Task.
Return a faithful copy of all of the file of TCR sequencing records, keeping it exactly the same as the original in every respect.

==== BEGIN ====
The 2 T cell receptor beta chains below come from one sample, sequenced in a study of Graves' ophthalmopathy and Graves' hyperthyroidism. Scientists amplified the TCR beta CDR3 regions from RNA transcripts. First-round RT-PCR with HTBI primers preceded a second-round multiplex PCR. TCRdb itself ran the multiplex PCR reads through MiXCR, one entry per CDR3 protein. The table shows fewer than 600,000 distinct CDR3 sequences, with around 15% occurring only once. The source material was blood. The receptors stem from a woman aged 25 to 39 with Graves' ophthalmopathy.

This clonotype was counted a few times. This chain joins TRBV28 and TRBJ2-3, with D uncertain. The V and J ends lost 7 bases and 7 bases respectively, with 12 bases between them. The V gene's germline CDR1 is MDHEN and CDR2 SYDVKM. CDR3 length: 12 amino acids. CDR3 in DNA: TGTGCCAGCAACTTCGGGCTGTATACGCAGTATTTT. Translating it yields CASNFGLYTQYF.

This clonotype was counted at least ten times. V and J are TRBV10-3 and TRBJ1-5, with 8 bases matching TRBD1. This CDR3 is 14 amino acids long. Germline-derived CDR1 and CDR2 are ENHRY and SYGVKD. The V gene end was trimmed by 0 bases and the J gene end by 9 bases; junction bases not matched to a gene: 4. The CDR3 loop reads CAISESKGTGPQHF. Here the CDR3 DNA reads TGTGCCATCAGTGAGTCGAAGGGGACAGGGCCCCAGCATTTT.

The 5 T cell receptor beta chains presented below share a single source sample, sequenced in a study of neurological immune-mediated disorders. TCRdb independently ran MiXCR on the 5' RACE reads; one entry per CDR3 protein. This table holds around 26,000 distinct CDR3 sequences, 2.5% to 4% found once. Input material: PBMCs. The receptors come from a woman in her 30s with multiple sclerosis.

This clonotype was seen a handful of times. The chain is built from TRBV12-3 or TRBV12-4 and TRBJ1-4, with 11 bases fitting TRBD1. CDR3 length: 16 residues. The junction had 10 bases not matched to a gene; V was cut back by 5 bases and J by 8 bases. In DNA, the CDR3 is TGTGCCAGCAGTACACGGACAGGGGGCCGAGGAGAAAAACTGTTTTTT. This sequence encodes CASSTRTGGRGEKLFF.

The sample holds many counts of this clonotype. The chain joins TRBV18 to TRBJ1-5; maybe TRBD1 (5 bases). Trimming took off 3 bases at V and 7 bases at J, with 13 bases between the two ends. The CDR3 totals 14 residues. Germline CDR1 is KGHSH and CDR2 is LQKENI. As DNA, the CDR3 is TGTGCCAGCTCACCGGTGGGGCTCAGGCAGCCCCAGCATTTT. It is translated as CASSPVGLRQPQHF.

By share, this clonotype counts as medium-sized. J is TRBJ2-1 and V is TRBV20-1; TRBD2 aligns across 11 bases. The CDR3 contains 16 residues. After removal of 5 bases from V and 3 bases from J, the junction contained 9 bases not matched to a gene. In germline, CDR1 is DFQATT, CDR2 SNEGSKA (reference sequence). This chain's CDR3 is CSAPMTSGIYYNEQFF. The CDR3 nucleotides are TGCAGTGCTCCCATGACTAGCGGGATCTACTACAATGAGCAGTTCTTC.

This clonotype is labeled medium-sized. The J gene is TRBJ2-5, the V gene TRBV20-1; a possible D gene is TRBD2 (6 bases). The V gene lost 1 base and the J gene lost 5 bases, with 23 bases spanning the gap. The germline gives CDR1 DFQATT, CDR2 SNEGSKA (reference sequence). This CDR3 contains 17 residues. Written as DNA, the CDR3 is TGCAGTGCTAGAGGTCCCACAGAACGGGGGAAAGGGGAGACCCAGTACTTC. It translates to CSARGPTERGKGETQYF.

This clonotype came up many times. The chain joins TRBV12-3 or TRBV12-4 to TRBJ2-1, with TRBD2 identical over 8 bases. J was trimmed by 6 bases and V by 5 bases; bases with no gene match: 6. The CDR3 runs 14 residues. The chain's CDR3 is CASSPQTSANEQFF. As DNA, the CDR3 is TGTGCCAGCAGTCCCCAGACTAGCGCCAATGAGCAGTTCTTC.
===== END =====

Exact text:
The 2 T cell receptor beta chains below come from one sample, sequenced in a study of Graves' ophthalmopathy and Graves' hyperthyroidism. Scientists amplified the TCR beta CDR3 regions from RNA transcripts. First-round RT-PCR with HTBI primers preceded a second-round multiplex PCR. TCRdb itself ran the multiplex PCR reads through MiXCR, one entry per CDR3 protein. The table shows fewer than 600,000 distinct CDR3 sequences, with around 15% occurring only once. The source material was blood. The receptors stem from a woman aged 25 to 39 with Graves' ophthalmopathy.

This clonotype was counted a few times. This chain joins TRBV28 and TRBJ2-3, with D uncertain. The V and J ends lost 7 bases and 7 bases respectively, with 12 bases between them. The V gene's germline CDR1 is MDHEN and CDR2 SYDVKM. CDR3 length: 12 amino acids. CDR3 in DNA: TGTGCCAGCAACTTCGGGCTGTATACGCAGTATTTT. Translating it yields CASNFGLYTQYF.

This clonotype was counted at least ten times. V and J are TRBV10-3 and TRBJ1-5, with 8 bases matching TRBD1. This CDR3 is 14 amino acids long. Germline-derived CDR1 and CDR2 are ENHRY and SYGVKD. The V gene end was trimmed by 0 bases and the J gene end by 9 bases; junction bases not matched to a gene: 4. The CDR3 loop reads CAISESKGTGPQHF. Here the CDR3 DNA reads TGTGCCATCAGTGAGTCGAAGGGGACAGGGCCCCAGCATTTT.

The 5 T cell receptor beta chains presented below share a single source sample, sequenced in a study of neurological immune-mediated disorders. TCRdb independently ran MiXCR on the 5' RACE reads; one entry per CDR3 protein. This table holds around 26,000 distinct CDR3 sequences, 2.5% to 4% found once. Input material: PBMCs. The receptors come from a woman in her 30s with multiple sclerosis.

This clonotype was seen a handful of times. The chain is built from TRBV12-3 or TRBV12-4 and TRBJ1-4, with 11 bases fitting TRBD1. CDR3 length: 16 residues. The junction had 10 bases not matched to a gene; V was cut back by 5 bases and J by 8 bases. In DNA, the CDR3 is TGTGCCAGCAGTACACGGACAGGGGGCCGAGGAGAAAAACTGTTTTTT. This sequence encodes CASSTRTGGRGEKLFF.

The sample holds many counts of this clonotype. The chain joins TRBV18 to TRBJ1-5; maybe TRBD1 (5 bases). Trimming took off 3 bases at V and 7 bases at J, with 13 bases between the two ends. The CDR3 totals 14 residues. Germline CDR1 is KGHSH and CDR2 is LQKENI. As DNA, the CDR3 is TGTGCCAGCTCACCGGTGGGGCTCAGGCAGCCCCAGCATTTT. It is translated as CASSPVGLRQPQHF.

By share, this clonotype counts as medium-sized. J is TRBJ2-1 and V is TRBV20-1; TRBD2 aligns across 11 bases. The CDR3 contains 16 residues. After removal of 5 bases from V and 3 bases from J, the junction contained 9 bases not matched to a gene. In germline, CDR1 is DFQATT, CDR2 SNEGSKA (reference sequence). This chain's CDR3 is CSAPMTSGIYYNEQFF. The CDR3 nucleotides are TGCAGTGCTCCCATGACTAGCGGGATCTACTACAATGAGCAGTTCTTC.

This clonotype is labeled medium-sized. The J gene is TRBJ2-5, the V gene TRBV20-1; a possible D gene is TRBD2 (6 bases). The V gene lost 1 base and the J gene lost 5 bases, with 23 bases spanning the gap. The germline gives CDR1 DFQATT, CDR2 SNEGSKA (reference sequence). This CDR3 contains 17 residues. Written as DNA, the CDR3 is TGCAGTGCTAGAGGTCCCACAGAACGGGGGAAAGGGGAGACCCAGTACTTC. It translates to CSARGPTERGKGETQYF.

This clonotype came up many times. The chain joins TRBV12-3 or TRBV12-4 to TRBJ2-1, with TRBD2 identical over 8 bases. J was trimmed by 6 bases and V by 5 bases; bases with no gene match: 6. The CDR3 runs 14 residues. The chain's CDR3 is CASSPQTSANEQFF. As DNA, the CDR3 is TGTGCCAGCAGTCCCCAGACTAGCGCCAATGAGCAGTTCTTC.